To understand book doctoring, you must first understand what developmental editing is. In short, developmental, also known as content or substantial editing, deals with the actual story. [Click here for a longer explanation.] An editor will make comments about the characters, the settings, the plot, and more, helping you to achieve the best work you can. Book doctoring is a lot like that but on a much larger scale. You can think of it as Developmental Editing Level 4, in which the editor will offer comments and suggestions, but also massive section rewrites and perhaps even full-scene writing. In this case, I’d say it is a mix between developmental editing and ghostwriting (in which the client dictates what they want their story to be, and the ghostwriter writes it).
A book doctor won’t be able to turn every book into a bestseller, nor can they guarantee publication, but their services are invaluable in polishing up your manuscript. First and foremost, a paid editor will have a more critical eye than any teacher, mentor, writing group member, or friend.
Unlike with ghostwriting, book doctoring falls primarily under the umbrella of “editing” because the book doctor is reading previously written work and making rewrite suggestions. They require you to write the first draft, whereas a ghostwriter is most likely writing from scratch. The book doctor will play with your manuscript, doing whatever it takes to make it shine. They may reorder things, pull things out, put things in—everything to improve the quality of your work.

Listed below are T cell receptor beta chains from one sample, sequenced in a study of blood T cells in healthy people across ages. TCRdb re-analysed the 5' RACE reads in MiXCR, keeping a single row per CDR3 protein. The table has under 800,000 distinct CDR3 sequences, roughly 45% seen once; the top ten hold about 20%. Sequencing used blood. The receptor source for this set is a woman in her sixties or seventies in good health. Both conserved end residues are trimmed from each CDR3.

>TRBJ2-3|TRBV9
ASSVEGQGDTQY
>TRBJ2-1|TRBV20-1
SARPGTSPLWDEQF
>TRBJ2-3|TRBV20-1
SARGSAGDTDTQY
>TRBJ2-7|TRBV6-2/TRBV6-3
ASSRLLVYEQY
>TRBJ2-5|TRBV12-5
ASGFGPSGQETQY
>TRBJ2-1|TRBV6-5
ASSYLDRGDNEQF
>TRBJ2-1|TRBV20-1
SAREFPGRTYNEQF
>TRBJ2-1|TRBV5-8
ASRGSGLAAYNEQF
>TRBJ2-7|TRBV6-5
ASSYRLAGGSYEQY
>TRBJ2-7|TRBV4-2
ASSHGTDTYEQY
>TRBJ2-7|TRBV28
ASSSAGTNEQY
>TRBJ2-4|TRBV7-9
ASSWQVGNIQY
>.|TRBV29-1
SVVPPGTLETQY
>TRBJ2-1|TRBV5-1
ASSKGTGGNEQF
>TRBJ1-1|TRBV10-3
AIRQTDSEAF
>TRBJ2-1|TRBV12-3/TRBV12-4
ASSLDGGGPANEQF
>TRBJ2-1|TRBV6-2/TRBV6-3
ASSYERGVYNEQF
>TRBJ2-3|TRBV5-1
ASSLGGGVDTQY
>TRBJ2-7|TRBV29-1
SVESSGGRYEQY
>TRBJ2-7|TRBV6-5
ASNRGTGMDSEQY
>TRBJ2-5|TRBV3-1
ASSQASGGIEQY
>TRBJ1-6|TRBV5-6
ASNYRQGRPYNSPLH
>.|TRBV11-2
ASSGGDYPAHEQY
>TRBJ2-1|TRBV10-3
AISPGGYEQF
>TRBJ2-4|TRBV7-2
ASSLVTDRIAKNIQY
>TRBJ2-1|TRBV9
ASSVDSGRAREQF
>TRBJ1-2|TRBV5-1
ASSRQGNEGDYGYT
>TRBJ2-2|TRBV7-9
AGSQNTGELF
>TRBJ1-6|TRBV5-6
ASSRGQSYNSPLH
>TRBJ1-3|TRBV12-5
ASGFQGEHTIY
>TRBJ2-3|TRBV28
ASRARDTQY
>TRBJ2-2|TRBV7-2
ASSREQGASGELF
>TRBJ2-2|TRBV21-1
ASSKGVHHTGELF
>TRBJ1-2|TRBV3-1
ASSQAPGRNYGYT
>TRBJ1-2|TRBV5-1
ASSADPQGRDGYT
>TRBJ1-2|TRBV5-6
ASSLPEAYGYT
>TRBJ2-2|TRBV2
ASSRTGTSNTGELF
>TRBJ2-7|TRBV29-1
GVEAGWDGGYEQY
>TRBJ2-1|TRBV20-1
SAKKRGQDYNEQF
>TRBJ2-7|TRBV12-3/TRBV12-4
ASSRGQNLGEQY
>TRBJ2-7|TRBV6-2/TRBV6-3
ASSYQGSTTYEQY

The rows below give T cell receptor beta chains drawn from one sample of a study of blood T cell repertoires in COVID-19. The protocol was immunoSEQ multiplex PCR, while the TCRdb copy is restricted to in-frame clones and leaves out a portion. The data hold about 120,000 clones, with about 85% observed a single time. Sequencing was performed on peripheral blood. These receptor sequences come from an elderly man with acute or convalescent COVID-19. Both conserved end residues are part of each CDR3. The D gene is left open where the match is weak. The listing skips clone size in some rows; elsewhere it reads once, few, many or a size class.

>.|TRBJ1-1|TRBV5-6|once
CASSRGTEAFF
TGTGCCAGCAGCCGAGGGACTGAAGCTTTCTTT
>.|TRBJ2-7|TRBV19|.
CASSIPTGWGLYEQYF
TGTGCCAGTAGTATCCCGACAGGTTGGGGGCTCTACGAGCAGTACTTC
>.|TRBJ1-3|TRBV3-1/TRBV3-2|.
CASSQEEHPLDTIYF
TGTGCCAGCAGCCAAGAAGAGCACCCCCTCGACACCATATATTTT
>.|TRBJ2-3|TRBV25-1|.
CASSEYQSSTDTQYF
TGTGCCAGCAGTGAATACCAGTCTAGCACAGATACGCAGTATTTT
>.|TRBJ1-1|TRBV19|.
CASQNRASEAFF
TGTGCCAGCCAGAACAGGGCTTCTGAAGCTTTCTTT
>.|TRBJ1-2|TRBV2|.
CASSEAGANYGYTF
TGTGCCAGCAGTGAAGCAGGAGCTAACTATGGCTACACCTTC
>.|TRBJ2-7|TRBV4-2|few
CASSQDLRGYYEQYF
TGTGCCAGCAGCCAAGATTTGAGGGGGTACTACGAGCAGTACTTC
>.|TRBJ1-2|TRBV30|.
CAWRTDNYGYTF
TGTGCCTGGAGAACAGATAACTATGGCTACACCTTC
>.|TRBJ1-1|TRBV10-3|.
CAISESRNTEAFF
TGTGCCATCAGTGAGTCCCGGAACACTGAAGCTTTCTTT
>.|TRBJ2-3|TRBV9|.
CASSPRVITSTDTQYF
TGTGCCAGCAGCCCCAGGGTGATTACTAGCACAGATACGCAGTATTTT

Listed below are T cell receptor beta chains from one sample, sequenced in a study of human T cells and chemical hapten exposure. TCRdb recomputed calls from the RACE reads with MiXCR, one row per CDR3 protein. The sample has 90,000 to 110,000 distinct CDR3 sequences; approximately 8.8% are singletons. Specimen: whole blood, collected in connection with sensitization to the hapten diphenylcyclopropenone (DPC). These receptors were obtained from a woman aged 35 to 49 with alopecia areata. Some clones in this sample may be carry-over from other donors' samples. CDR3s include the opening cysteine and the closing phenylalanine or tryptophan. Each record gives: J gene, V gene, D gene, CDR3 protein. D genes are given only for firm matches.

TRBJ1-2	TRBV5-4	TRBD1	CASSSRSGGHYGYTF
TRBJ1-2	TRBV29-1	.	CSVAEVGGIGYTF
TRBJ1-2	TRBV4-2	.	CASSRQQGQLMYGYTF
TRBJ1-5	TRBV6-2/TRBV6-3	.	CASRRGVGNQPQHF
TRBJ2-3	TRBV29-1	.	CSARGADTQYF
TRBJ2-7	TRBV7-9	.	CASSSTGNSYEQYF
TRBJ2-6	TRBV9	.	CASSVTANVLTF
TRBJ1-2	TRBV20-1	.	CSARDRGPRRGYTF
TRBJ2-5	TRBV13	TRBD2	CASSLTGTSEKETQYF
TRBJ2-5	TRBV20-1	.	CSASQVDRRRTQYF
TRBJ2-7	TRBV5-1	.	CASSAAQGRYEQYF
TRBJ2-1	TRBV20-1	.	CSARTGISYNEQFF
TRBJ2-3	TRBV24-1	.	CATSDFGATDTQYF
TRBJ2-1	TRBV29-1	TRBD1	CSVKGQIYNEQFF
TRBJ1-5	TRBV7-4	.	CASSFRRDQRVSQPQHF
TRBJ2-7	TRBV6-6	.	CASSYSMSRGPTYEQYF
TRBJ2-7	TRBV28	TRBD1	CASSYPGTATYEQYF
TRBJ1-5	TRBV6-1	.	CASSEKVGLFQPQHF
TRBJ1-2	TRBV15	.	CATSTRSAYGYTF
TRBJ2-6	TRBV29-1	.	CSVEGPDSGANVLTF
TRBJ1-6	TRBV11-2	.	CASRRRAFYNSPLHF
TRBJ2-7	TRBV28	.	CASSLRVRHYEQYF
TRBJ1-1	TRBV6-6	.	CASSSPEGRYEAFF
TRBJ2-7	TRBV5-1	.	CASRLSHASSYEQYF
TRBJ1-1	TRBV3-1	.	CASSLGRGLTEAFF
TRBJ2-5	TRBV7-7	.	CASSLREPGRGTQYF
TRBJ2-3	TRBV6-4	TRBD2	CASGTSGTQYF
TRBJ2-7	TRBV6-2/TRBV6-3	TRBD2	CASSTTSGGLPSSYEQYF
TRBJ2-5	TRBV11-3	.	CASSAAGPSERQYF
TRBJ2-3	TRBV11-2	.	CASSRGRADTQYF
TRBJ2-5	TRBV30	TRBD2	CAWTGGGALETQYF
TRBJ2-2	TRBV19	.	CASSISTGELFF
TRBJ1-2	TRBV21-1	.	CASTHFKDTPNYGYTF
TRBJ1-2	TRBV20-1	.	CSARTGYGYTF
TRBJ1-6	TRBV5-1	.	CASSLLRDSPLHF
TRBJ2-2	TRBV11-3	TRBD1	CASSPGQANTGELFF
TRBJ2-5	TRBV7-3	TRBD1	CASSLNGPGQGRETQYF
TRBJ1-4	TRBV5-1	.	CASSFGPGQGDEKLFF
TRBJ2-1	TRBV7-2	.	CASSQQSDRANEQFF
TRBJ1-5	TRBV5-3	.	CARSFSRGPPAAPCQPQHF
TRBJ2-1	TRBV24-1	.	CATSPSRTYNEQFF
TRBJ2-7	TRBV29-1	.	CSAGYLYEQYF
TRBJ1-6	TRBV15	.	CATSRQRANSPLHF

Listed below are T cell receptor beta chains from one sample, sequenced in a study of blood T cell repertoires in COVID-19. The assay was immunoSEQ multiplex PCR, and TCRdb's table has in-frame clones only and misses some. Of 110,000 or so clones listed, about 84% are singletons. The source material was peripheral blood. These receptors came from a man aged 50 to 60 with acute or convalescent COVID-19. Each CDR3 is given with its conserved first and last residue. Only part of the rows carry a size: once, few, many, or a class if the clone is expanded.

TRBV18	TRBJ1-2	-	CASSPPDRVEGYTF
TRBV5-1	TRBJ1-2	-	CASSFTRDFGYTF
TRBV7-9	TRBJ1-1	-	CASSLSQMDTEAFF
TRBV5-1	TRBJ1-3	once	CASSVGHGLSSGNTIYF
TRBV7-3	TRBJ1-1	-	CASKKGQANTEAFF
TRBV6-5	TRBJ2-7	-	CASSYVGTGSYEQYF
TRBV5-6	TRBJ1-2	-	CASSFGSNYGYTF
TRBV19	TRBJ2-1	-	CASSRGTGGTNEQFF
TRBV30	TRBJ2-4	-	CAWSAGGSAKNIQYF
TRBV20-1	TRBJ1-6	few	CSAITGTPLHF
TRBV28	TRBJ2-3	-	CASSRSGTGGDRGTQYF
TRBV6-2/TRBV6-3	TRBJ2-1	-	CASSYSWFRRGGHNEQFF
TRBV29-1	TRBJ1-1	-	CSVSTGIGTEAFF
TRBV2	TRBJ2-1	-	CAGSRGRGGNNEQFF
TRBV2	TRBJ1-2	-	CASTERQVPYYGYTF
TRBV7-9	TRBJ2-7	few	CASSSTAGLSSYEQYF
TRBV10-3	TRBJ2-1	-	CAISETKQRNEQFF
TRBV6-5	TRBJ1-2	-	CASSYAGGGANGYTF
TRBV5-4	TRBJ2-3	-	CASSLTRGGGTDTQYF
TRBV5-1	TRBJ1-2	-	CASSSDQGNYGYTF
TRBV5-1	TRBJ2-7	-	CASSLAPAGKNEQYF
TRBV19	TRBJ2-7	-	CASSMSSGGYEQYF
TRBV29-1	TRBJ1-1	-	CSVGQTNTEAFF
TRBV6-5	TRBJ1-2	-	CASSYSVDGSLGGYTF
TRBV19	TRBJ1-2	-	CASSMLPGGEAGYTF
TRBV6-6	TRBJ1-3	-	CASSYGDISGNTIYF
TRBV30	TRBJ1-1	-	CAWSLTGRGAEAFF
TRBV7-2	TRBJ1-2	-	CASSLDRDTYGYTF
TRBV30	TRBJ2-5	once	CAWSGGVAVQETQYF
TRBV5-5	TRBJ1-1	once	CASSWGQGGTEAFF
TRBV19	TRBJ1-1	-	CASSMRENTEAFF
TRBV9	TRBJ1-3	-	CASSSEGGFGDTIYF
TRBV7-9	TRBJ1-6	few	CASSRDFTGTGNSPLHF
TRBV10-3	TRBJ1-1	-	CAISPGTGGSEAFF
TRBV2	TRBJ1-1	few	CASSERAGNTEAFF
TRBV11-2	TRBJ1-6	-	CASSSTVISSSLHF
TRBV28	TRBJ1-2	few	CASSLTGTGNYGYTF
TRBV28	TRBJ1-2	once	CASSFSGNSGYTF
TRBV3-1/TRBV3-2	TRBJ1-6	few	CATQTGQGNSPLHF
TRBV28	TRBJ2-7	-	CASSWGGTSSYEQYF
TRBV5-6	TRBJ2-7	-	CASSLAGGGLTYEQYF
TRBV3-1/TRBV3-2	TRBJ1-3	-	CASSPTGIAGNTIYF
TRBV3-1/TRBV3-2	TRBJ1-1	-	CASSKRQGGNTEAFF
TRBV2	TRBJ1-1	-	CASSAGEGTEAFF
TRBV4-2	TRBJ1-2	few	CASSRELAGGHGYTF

That being said, book doctoring doesn’t come cheap. Your budget is very important when it comes to deciding what you need, and the second qualifier is your own writing ability. Do you have the time, skill, and/or interest in writing the first draft of your own book? If the answer is ‘no’, you need a ghostwriter. [If so, learn more about that here.] If you think you can write your own book’s first draft, do so.
The cost of book doctoring is less than ghostwriting, but depending on the state of the manuscript, the ‘patient,’ it can get upwards of $25,000.00. Some professionals even charge up to $40,000.00 for a project, but this is of course all dependent on the size of the manuscript and the amount of work needed for it. For an hourly rate, book doctors can charge upwards of $72/hour.
That being said, it’s not a common service, as most writers are passionate about honing their craft and working with regular editors, or they don’t have the money to spare. Make sure you’re always thinking critically about the steps you want to take in your writing journey.
I won’t share much more than that, since I only offer this service to longstanding clients of mine, but you can find out more about it here:
1 example of Book Doctoring Services
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